Thanks friends Menghzu Fu and Kirsty the chance to do some walking down memory lane and also to consider what kind of future I might be able to contribute to both in Aotearoa where my family still live and here on the unceded lands of the people of the Kulin Nation.
Expressions of embodied political creativity and radical being of and for solidarities of resistance have been long described by African American, Global South, decolonial, Indigenous and other women of colour scholar activists (e.g., Hill Collins, 2002; hooks, 2000; Grande, 2000; Lorde, 1984; Lugones, 1987; Moraga, 1983; Smith, 1999; Wynter, 2003;). Gloria Anzaldua (1990) writes:
A woman-of-color who writes poetry or paints or dances or makes movies knows there is no escape from race or gender when she is writing or painting. She can’t take of her color and sex and leave them at the door of her study or studio. Nor can she leave behind her history. Art is about identity, among other things, and her creativity is political.
As Women of Colour, this way of thinking about identity and knowledge inspires us to ask how we see our own positions in the academy. How do (neo)liberal institutions receive the voices and knowledges of racialized women? How do we co-create safe and enabling spaces for embodied knowledge production that is inherently political? What are ways in which we resist, disrupt, and transform intersecting vectors of inequality? Through these conversations, we will not only name heteropatriarchial and institutionalized racism through which the women of Colour and their labour are tokenised, appropriated, co-opted and silenced in academia, we will also identify the moments for forging and fostering solidarities of resistance, belonging and social change. We seek new spaces of knowledge production that are agentic, productive, disruptive while driving change for and with the communities through which we each engage our work. This discussion panel offers a way to think about ‘political creativity’ and generative possibilities for forging solidarities of resistance and belonging.
2020 International Conference of Community Psychology at Victoria University had as its theme celebrating and interrogating “how solidarities are fostered and sustained within community contexts, across borders and boundaries, digital and non-digital spaces, and through process of knowledge production. Importantly the conference aimed to provide a critical platform for ideas and work emerging from coalitions with practitioners, artists, educators, activists, and diverse communities.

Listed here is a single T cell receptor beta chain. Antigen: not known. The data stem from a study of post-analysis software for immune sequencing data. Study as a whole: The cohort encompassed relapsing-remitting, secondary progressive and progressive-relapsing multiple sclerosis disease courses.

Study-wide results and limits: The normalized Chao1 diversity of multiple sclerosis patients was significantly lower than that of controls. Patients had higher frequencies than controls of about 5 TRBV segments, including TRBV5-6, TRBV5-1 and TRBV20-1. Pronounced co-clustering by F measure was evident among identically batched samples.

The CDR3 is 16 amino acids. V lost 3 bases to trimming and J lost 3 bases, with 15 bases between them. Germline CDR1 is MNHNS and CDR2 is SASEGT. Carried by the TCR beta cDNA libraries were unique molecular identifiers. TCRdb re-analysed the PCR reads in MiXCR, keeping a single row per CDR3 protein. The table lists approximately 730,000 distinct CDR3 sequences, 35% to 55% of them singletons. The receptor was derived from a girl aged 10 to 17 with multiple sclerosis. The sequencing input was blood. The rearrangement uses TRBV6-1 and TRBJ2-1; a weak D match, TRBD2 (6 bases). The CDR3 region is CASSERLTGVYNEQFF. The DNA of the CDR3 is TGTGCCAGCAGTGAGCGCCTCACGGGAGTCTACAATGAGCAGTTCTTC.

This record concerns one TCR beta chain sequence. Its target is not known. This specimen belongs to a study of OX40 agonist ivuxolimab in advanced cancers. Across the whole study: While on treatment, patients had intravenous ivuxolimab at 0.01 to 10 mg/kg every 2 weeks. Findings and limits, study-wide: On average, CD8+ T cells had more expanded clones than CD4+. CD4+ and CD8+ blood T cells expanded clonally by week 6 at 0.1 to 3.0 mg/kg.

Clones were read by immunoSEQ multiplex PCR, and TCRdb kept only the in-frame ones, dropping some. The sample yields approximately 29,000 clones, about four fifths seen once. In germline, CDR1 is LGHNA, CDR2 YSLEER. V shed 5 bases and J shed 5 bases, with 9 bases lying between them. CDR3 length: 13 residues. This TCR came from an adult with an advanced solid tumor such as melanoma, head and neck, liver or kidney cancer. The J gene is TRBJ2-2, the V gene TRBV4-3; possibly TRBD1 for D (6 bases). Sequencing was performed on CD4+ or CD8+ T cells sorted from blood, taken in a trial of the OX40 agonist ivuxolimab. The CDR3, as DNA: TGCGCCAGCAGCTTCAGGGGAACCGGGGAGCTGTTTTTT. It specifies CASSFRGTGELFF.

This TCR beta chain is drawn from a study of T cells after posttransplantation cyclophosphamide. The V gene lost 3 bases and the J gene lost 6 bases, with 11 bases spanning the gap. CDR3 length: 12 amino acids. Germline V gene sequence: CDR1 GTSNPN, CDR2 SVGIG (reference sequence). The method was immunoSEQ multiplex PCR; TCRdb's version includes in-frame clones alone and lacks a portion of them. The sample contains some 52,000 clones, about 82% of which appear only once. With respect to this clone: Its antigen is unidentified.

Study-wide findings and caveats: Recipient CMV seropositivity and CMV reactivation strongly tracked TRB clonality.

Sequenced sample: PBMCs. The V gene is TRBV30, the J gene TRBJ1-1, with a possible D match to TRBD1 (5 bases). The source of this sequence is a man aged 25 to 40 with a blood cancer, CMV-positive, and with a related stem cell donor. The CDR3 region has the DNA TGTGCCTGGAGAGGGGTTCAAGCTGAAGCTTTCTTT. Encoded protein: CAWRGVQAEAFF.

The stories of patients and those with lived experience of our health and social care systems are vital to improving the quality of our services and building our awareness and empathy. How do we challenge ourselves to go further than listening? How can we honour the stories that are so generously shared and take the lessons back to our practice?
“All bodies are not treated the same and we’re not affected by the virus in the same way… how we do healthcare actually matters… There’s some arguments that the failure to care, and poor quality [of care], are actually embedded in the structures and processes of the healthcare system.”
I was invited by Hayley Singer convenor of the Environmental Arts & Humanities Network at the University of Melbourne to be a respondent to one of their seminars, exploring the COVID 19 Global Quilt Project co-instigated by artists, activists, and academics Kate Just and Tal Fitzpatrick. The @covid19quilt project started in April 2020 and the Instagram account invites people to digitally submit a textile square and a small written text about life during the COVID-19 pandemic.
The seminar series explores how environmental arts and humanities practices can help societies process social, cultural and environmental complexities by asking environmental arts, humanities scholars, artists and storytellers to reflect on ways environmental arts and humanities can provoke deep engagement, nuanced understanding, and support robust community discussion about the multiple and overlapping environmental and cultural crises of our times. Each seminar hosts an invited interdisciplinary scholar to provide a response to the primary presentation (this was me). You can listen to the webinar.
Images below are a couple of screenshots from my laptop.
On October 7th 2020 I was invited to be a keynote in The Australian Citizen Science Association (ACSA) CitSciOzOnline Early-Mid Career Researcher (EMCR) 1/2 day symposium. The aim of the symposium was to unite citizen science-aligned researchers in Australia to interrogate and explore research and practice in citizen science across the country. It featured keynotes, lightning talks, Q&A, interactive sessions, and networking opportunities, to build a community of practice in citizen science research.
My abstract Research can change the world, but how it is undertaken is not always beneficial. First Nations critiques of Western science have suggested that many aspects of research resemble colonial processes and are extractive, taking raw contextualised material from people, and making them abstract and universal for the benefit of researchers or institutions. Building on participatory action research and community-based participatory research (CBPR) methods, where researchers collaborate with community partners to investigate issues, citizen science offers a new iteration of co-producing knowledge and participating in the scientific archive outside the university. However, there are also concerns that a participatory agenda is the outcome of reduced funding, and that underfunded research institutions are using unpaid labour to produce knowledge for no cost. This presentation covers principles for working with community partners in authentic, collaborative, sensitive and culturally safe ways.